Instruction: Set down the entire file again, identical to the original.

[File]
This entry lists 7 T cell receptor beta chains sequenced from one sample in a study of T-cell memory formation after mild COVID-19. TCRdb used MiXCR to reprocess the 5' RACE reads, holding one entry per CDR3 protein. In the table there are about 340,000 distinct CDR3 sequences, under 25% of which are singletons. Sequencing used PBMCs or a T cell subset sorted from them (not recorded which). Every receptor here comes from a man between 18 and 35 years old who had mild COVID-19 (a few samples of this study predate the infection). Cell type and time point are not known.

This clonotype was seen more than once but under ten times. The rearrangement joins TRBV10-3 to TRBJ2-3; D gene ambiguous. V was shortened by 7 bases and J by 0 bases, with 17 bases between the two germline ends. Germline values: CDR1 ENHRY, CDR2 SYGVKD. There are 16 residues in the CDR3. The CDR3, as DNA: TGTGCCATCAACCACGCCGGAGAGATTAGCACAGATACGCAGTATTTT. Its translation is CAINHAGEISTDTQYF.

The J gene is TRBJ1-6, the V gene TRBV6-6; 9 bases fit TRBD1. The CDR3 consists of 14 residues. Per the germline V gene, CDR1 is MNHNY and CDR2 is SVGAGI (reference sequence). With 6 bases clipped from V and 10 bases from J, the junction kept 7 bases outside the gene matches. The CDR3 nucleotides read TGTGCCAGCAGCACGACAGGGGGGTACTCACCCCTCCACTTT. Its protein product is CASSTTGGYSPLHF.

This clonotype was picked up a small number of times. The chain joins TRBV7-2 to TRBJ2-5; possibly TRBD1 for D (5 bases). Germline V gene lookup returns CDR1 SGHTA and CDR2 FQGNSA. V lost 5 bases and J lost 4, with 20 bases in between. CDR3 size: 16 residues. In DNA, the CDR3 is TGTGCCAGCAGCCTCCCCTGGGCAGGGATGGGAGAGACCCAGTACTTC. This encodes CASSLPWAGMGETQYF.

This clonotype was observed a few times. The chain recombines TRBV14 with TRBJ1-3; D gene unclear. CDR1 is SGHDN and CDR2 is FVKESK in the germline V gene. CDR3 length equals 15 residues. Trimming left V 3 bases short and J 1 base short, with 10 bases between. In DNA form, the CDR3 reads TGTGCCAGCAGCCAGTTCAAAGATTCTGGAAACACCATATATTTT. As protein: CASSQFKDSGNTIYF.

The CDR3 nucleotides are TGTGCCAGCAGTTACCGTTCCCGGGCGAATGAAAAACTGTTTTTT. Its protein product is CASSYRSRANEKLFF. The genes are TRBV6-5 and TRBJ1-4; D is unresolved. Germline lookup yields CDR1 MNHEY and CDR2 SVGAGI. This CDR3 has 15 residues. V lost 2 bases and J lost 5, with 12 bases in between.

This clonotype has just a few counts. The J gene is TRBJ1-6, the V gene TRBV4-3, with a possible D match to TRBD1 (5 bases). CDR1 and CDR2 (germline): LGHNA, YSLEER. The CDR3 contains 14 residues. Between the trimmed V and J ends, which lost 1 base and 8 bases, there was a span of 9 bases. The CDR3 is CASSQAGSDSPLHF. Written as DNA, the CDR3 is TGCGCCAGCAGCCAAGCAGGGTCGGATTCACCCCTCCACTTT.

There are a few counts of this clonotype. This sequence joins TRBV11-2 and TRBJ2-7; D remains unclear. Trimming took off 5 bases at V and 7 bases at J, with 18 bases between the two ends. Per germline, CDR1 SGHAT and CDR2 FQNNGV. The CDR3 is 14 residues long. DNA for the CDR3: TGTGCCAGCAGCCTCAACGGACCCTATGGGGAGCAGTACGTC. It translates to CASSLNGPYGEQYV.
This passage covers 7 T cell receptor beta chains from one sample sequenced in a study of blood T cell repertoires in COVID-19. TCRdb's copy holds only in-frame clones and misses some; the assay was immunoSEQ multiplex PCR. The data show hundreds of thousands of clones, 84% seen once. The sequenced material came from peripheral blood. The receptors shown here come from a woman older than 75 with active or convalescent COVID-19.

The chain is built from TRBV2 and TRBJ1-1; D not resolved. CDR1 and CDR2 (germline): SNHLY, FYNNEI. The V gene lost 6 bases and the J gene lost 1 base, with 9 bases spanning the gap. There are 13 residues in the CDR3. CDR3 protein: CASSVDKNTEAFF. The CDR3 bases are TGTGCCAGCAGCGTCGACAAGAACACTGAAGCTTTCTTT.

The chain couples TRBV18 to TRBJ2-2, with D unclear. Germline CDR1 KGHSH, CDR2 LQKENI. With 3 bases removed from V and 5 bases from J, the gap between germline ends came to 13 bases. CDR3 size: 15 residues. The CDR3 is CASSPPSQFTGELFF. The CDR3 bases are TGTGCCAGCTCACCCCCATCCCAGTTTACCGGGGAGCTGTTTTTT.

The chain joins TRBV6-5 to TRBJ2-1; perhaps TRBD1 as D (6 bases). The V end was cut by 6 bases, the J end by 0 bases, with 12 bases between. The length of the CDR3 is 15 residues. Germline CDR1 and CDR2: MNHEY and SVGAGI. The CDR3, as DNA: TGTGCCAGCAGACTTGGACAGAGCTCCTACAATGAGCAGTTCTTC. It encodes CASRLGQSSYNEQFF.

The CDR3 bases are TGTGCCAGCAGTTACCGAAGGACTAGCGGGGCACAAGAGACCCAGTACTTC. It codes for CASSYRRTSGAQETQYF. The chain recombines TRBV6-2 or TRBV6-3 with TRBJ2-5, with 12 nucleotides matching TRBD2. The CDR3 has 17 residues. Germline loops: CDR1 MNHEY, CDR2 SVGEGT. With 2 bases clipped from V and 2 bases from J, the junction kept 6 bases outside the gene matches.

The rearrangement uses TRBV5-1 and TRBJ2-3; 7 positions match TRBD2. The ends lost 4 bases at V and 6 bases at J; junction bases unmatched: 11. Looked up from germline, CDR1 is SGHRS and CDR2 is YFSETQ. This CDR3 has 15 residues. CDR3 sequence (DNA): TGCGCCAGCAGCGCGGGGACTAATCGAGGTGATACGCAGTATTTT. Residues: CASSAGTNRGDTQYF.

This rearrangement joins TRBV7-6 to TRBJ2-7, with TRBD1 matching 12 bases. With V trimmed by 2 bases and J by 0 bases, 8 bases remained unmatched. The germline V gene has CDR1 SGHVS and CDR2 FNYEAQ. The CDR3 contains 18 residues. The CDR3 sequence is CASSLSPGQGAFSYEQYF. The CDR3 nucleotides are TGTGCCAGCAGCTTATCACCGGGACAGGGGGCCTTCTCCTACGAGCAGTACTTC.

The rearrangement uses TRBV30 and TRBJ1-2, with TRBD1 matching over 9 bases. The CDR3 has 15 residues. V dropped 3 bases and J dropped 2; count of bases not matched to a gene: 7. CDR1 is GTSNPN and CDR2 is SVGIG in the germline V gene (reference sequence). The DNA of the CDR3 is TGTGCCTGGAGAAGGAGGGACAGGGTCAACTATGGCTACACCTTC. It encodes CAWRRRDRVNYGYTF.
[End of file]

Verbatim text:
This entry lists 7 T cell receptor beta chains sequenced from one sample in a study of T-cell memory formation after mild COVID-19. TCRdb used MiXCR to reprocess the 5' RACE reads, holding one entry per CDR3 protein. In the table there are about 340,000 distinct CDR3 sequences, under 25% of which are singletons. Sequencing used PBMCs or a T cell subset sorted from them (not recorded which). Every receptor here comes from a man between 18 and 35 years old who had mild COVID-19 (a few samples of this study predate the infection). Cell type and time point are not known.

This clonotype was seen more than once but under ten times. The rearrangement joins TRBV10-3 to TRBJ2-3; D gene ambiguous. V was shortened by 7 bases and J by 0 bases, with 17 bases between the two germline ends. Germline values: CDR1 ENHRY, CDR2 SYGVKD. There are 16 residues in the CDR3. The CDR3, as DNA: TGTGCCATCAACCACGCCGGAGAGATTAGCACAGATACGCAGTATTTT. Its translation is CAINHAGEISTDTQYF.

The J gene is TRBJ1-6, the V gene TRBV6-6; 9 bases fit TRBD1. The CDR3 consists of 14 residues. Per the germline V gene, CDR1 is MNHNY and CDR2 is SVGAGI (reference sequence). With 6 bases clipped from V and 10 bases from J, the junction kept 7 bases outside the gene matches. The CDR3 nucleotides read TGTGCCAGCAGCACGACAGGGGGGTACTCACCCCTCCACTTT. Its protein product is CASSTTGGYSPLHF.

This clonotype was picked up a small number of times. The chain joins TRBV7-2 to TRBJ2-5; possibly TRBD1 for D (5 bases). Germline V gene lookup returns CDR1 SGHTA and CDR2 FQGNSA. V lost 5 bases and J lost 4, with 20 bases in between. CDR3 size: 16 residues. In DNA, the CDR3 is TGTGCCAGCAGCCTCCCCTGGGCAGGGATGGGAGAGACCCAGTACTTC. This encodes CASSLPWAGMGETQYF.

This clonotype was observed a few times. The chain recombines TRBV14 with TRBJ1-3; D gene unclear. CDR1 is SGHDN and CDR2 is FVKESK in the germline V gene. CDR3 length equals 15 residues. Trimming left V 3 bases short and J 1 base short, with 10 bases between. In DNA form, the CDR3 reads TGTGCCAGCAGCCAGTTCAAAGATTCTGGAAACACCATATATTTT. As protein: CASSQFKDSGNTIYF.

The CDR3 nucleotides are TGTGCCAGCAGTTACCGTTCCCGGGCGAATGAAAAACTGTTTTTT. Its protein product is CASSYRSRANEKLFF. The genes are TRBV6-5 and TRBJ1-4; D is unresolved. Germline lookup yields CDR1 MNHEY and CDR2 SVGAGI. This CDR3 has 15 residues. V lost 2 bases and J lost 5, with 12 bases in between.

This clonotype has just a few counts. The J gene is TRBJ1-6, the V gene TRBV4-3, with a possible D match to TRBD1 (5 bases). CDR1 and CDR2 (germline): LGHNA, YSLEER. The CDR3 contains 14 residues. Between the trimmed V and J ends, which lost 1 base and 8 bases, there was a span of 9 bases. The CDR3 is CASSQAGSDSPLHF. Written as DNA, the CDR3 is TGCGCCAGCAGCCAAGCAGGGTCGGATTCACCCCTCCACTTT.

There are a few counts of this clonotype. This sequence joins TRBV11-2 and TRBJ2-7; D remains unclear. Trimming took off 5 bases at V and 7 bases at J, with 18 bases between the two ends. Per germline, CDR1 SGHAT and CDR2 FQNNGV. The CDR3 is 14 residues long. DNA for the CDR3: TGTGCCAGCAGCCTCAACGGACCCTATGGGGAGCAGTACGTC. It translates to CASSLNGPYGEQYV.
This passage covers 7 T cell receptor beta chains from one sample sequenced in a study of blood T cell repertoires in COVID-19. TCRdb's copy holds only in-frame clones and misses some; the assay was immunoSEQ multiplex PCR. The data show hundreds of thousands of clones, 84% seen once. The sequenced material came from peripheral blood. The receptors shown here come from a woman older than 75 with active or convalescent COVID-19.

The chain is built from TRBV2 and TRBJ1-1; D not resolved. CDR1 and CDR2 (germline): SNHLY, FYNNEI. The V gene lost 6 bases and the J gene lost 1 base, with 9 bases spanning the gap. There are 13 residues in the CDR3. CDR3 protein: CASSVDKNTEAFF. The CDR3 bases are TGTGCCAGCAGCGTCGACAAGAACACTGAAGCTTTCTTT.

The chain couples TRBV18 to TRBJ2-2, with D unclear. Germline CDR1 KGHSH, CDR2 LQKENI. With 3 bases removed from V and 5 bases from J, the gap between germline ends came to 13 bases. CDR3 size: 15 residues. The CDR3 is CASSPPSQFTGELFF. The CDR3 bases are TGTGCCAGCTCACCCCCATCCCAGTTTACCGGGGAGCTGTTTTTT.

The chain joins TRBV6-5 to TRBJ2-1; perhaps TRBD1 as D (6 bases). The V end was cut by 6 bases, the J end by 0 bases, with 12 bases between. The length of the CDR3 is 15 residues. Germline CDR1 and CDR2: MNHEY and SVGAGI. The CDR3, as DNA: TGTGCCAGCAGACTTGGACAGAGCTCCTACAATGAGCAGTTCTTC. It encodes CASRLGQSSYNEQFF.

The CDR3 bases are TGTGCCAGCAGTTACCGAAGGACTAGCGGGGCACAAGAGACCCAGTACTTC. It codes for CASSYRRTSGAQETQYF. The chain recombines TRBV6-2 or TRBV6-3 with TRBJ2-5, with 12 nucleotides matching TRBD2. The CDR3 has 17 residues. Germline loops: CDR1 MNHEY, CDR2 SVGEGT. With 2 bases clipped from V and 2 bases from J, the junction kept 6 bases outside the gene matches.

The rearrangement uses TRBV5-1 and TRBJ2-3; 7 positions match TRBD2. The ends lost 4 bases at V and 6 bases at J; junction bases unmatched: 11. Looked up from germline, CDR1 is SGHRS and CDR2 is YFSETQ. This CDR3 has 15 residues. CDR3 sequence (DNA): TGCGCCAGCAGCGCGGGGACTAATCGAGGTGATACGCAGTATTTT. Residues: CASSAGTNRGDTQYF.

This rearrangement joins TRBV7-6 to TRBJ2-7, with TRBD1 matching 12 bases. With V trimmed by 2 bases and J by 0 bases, 8 bases remained unmatched. The germline V gene has CDR1 SGHVS and CDR2 FNYEAQ. The CDR3 contains 18 residues. The CDR3 sequence is CASSLSPGQGAFSYEQYF. The CDR3 nucleotides are TGTGCCAGCAGCTTATCACCGGGACAGGGGGCCTTCTCCTACGAGCAGTACTTC.

The rearrangement uses TRBV30 and TRBJ1-2, with TRBD1 matching over 9 bases. The CDR3 has 15 residues. V dropped 3 bases and J dropped 2; count of bases not matched to a gene: 7. CDR1 is GTSNPN and CDR2 is SVGIG in the germline V gene (reference sequence). The DNA of the CDR3 is TGTGCCTGGAGAAGGAGGGACAGGGTCAACTATGGCTACACCTTC. It encodes CAWRRRDRVNYGYTF.